Implications of a TAF program stigma for lenders: the case of publicly traded banks versus privately held banks

Implications of a TAF program stigma for lenders: the case of publicly traded banks versus... Term auction facility (TAF) was created during the financial crisis as a substitute for the Federal Reserve’s discount window, the lender of last resort. We hypothesize if TAF borrowing is viewed as a bailout then publicly traded banks would borrow relatively fewer TAF funds to avoid a bailout stigma. We find publicly traded banks did borrow less (as a percent of total assets) in the TAF program than privately held banks. Further, too-big-to-fail banks and investment banks borrowed relatively less than other publicly traded banks indicating greater levels of public scrutiny reduces borrowing under emergency government liquidity programs. We also find that publicly traded banks pledged lower quality and less liquid collateral than private banks when borrowing under the program. Our results suggest TAF provided more benefit to traditional privately held banks with strong balance sheets that were able to borrow relatively greater amounts in anticipation of either future liquidity needs as suggested by Ivashina and Scharfstein (J Financ Econ 97:319–338, 2010) or increased lending as found by Berger et al. (The Federal Reserve’s discount window and TAF programs: “pushing on a string?” Working paper, University of South Carolina, 2014). http://www.deepdyve.com/assets/images/DeepDyve-Logo-lg.png Review of Quantitative Finance and Accounting Springer Journals

Implications of a TAF program stigma for lenders: the case of publicly traded banks versus privately held banks

Loading next page...
 
/lp/springer_journal/implications-of-a-taf-program-stigma-for-lenders-the-case-of-publicly-n000TZX00Q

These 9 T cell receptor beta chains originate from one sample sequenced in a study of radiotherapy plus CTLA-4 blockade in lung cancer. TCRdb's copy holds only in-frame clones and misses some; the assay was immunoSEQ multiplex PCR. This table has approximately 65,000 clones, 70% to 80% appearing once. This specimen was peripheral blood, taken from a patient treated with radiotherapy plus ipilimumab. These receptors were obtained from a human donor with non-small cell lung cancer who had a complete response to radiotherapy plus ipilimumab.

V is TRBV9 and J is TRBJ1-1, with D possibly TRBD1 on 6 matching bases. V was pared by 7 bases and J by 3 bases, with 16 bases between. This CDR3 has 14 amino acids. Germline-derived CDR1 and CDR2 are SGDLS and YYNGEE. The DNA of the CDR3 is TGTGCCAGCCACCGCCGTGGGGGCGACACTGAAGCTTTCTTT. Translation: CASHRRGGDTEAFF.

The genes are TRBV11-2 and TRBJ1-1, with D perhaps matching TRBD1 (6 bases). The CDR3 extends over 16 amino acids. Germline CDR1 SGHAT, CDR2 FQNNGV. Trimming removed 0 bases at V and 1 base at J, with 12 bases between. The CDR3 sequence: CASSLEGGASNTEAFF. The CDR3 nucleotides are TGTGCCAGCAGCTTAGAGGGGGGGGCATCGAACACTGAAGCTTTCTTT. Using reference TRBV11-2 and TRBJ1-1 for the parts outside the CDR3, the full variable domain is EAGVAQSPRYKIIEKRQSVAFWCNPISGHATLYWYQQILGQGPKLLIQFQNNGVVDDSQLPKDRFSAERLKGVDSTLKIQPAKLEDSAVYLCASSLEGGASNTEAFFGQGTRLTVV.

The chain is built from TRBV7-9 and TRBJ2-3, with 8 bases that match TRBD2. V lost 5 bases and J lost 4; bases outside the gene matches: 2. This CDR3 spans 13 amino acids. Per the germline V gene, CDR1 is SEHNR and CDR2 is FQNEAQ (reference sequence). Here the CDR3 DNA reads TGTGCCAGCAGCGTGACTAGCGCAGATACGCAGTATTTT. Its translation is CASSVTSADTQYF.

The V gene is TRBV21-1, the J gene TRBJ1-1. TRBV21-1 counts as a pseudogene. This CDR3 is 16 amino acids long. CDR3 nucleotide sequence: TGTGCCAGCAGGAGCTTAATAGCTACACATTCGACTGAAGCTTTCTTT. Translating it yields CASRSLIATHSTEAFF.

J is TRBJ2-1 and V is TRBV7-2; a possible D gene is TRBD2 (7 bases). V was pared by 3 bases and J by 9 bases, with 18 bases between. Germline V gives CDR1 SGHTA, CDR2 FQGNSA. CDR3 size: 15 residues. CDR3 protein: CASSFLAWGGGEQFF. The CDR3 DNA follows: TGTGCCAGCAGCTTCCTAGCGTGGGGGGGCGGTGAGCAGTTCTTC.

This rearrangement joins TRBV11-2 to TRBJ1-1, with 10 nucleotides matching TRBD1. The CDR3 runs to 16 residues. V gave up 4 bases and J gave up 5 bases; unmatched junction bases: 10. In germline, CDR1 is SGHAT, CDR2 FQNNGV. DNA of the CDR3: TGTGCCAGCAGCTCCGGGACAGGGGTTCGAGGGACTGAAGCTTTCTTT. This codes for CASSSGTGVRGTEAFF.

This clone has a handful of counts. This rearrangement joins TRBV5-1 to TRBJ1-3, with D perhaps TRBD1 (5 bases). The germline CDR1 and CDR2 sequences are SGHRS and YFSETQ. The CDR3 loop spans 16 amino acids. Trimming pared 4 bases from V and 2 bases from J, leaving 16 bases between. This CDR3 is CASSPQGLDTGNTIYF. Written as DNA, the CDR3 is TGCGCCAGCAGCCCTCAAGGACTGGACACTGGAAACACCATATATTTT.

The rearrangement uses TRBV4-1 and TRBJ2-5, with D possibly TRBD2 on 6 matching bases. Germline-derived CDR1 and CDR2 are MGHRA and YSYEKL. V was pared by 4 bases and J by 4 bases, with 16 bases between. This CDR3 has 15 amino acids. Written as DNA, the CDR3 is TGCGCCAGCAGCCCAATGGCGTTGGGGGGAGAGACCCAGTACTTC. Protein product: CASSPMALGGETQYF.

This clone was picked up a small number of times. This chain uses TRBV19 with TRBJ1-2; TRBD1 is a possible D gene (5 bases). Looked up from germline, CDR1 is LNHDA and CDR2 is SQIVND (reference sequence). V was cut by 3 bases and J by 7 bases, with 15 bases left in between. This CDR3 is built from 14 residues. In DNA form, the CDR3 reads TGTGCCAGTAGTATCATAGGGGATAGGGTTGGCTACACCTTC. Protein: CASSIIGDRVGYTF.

Publisher
Springer US
Copyright
Copyright © 2016 by Springer Science+Business Media New York
Subject
Finance; Corporate Finance; Accounting/Auditing; Econometrics; Operation Research/Decision Theory
ISSN
0924-865X
eISSN
1573-7179
D.O.I.
10.1007/s11156-016-0600-2
Publisher site
See Article on Publisher Site

References

You’re reading a free preview. Subscribe to read the entire article.


DeepDyve is your
personal research library

It’s your single place to instantly
discover and read the research
that matters to you.

Enjoy affordable access to
over 12 million articles from more than
10,000 peer-reviewed journals.

All for just $49/month

Explore the DeepDyve Library

Unlimited reading

Read as many articles as you need. Full articles with original layout, charts and figures. Read online, from anywhere.

Stay up to date

Keep up with your field with Personalized Recommendations and Follow Journals to get automatic updates.

Organize your research

It’s easy to organize your research with our built-in tools.

Your journals are on DeepDyve

Read from thousands of the leading scholarly journals from SpringerNature, Elsevier, Wiley-Blackwell, Oxford University Press and more.

All the latest content is available, no embargo periods.

See the journals in your area

Monthly Plan

  • Read unlimited articles
  • Personalized recommendations
  • No expiration
  • Print 20 pages per month
  • 20% off on PDF purchases
  • Organize your research
  • Get updates on your journals and topic searches

$49/month

Start Free Trial

14-day Free Trial

Best Deal — 39% off

Annual Plan

  • All the features of the Professional Plan, but for 39% off!
  • Billed annually
  • No expiration
  • For the normal price of 10 articles elsewhere, you get one full year of unlimited access to articles.

$588

$360/year

billed annually
Start Free Trial

14-day Free Trial